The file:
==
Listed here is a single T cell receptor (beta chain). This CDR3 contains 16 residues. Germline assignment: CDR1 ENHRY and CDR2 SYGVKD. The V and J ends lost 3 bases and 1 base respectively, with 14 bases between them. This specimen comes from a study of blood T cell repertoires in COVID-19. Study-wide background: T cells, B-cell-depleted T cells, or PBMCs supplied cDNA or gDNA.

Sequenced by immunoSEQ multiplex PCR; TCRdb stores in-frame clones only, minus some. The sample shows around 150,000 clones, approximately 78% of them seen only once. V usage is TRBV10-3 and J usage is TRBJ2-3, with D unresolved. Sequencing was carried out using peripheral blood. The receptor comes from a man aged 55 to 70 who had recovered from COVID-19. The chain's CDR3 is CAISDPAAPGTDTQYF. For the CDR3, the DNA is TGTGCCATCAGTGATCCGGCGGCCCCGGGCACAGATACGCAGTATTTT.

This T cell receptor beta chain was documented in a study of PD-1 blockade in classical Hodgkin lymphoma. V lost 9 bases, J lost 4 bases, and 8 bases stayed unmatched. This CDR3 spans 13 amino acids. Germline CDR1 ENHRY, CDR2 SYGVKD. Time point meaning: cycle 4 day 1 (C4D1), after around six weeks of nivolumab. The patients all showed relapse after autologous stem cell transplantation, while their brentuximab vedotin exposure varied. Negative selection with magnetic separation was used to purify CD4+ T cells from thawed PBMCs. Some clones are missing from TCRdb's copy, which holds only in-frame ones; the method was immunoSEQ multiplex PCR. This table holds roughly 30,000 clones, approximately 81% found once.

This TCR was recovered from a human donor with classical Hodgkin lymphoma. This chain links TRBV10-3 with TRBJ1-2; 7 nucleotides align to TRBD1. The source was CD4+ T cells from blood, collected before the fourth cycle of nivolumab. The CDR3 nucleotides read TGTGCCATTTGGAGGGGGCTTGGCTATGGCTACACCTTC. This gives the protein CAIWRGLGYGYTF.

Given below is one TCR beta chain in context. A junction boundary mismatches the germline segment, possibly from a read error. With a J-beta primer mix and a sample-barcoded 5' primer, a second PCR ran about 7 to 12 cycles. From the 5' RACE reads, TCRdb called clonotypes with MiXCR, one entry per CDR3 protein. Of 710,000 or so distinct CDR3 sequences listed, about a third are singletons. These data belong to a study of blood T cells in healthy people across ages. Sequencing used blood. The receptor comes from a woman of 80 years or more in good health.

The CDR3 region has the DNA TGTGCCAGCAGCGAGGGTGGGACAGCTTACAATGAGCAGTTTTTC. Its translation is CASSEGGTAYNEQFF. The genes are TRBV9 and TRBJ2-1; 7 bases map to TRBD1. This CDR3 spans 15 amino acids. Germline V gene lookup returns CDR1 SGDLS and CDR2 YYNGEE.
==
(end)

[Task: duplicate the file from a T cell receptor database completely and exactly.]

Listed here is a single T cell receptor (beta chain). This CDR3 contains 16 residues. Germline assignment: CDR1 ENHRY and CDR2 SYGVKD. The V and J ends lost 3 bases and 1 base respectively, with 14 bases between them. This specimen comes from a study of blood T cell repertoires in COVID-19. Study-wide background: T cells, B-cell-depleted T cells, or PBMCs supplied cDNA or gDNA.

Sequenced by immunoSEQ multiplex PCR; TCRdb stores in-frame clones only, minus some. The sample shows around 150,000 clones, approximately 78% of them seen only once. V usage is TRBV10-3 and J usage is TRBJ2-3, with D unresolved. Sequencing was carried out using peripheral blood. The receptor comes from a man aged 55 to 70 who had recovered from COVID-19. The chain's CDR3 is CAISDPAAPGTDTQYF. For the CDR3, the DNA is TGTGCCATCAGTGATCCGGCGGCCCCGGGCACAGATACGCAGTATTTT.

This T cell receptor beta chain was documented in a study of PD-1 blockade in classical Hodgkin lymphoma. V lost 9 bases, J lost 4 bases, and 8 bases stayed unmatched. This CDR3 spans 13 amino acids. Germline CDR1 ENHRY, CDR2 SYGVKD. Time point meaning: cycle 4 day 1 (C4D1), after around six weeks of nivolumab. The patients all showed relapse after autologous stem cell transplantation, while their brentuximab vedotin exposure varied. Negative selection with magnetic separation was used to purify CD4+ T cells from thawed PBMCs. Some clones are missing from TCRdb's copy, which holds only in-frame ones; the method was immunoSEQ multiplex PCR. This table holds roughly 30,000 clones, approximately 81% found once.

This TCR was recovered from a human donor with classical Hodgkin lymphoma. This chain links TRBV10-3 with TRBJ1-2; 7 nucleotides align to TRBD1. The source was CD4+ T cells from blood, collected before the fourth cycle of nivolumab. The CDR3 nucleotides read TGTGCCATTTGGAGGGGGCTTGGCTATGGCTACACCTTC. This gives the protein CAIWRGLGYGYTF.

Given below is one TCR beta chain in context. A junction boundary mismatches the germline segment, possibly from a read error. With a J-beta primer mix and a sample-barcoded 5' primer, a second PCR ran about 7 to 12 cycles. From the 5' RACE reads, TCRdb called clonotypes with MiXCR, one entry per CDR3 protein. Of 710,000 or so distinct CDR3 sequences listed, about a third are singletons. These data belong to a study of blood T cells in healthy people across ages. Sequencing used blood. The receptor comes from a woman of 80 years or more in good health.

The CDR3 region has the DNA TGTGCCAGCAGCGAGGGTGGGACAGCTTACAATGAGCAGTTTTTC. Its translation is CASSEGGTAYNEQFF. The genes are TRBV9 and TRBJ2-1; 7 bases map to TRBD1. This CDR3 spans 15 amino acids. Germline V gene lookup returns CDR1 SGDLS and CDR2 YYNGEE.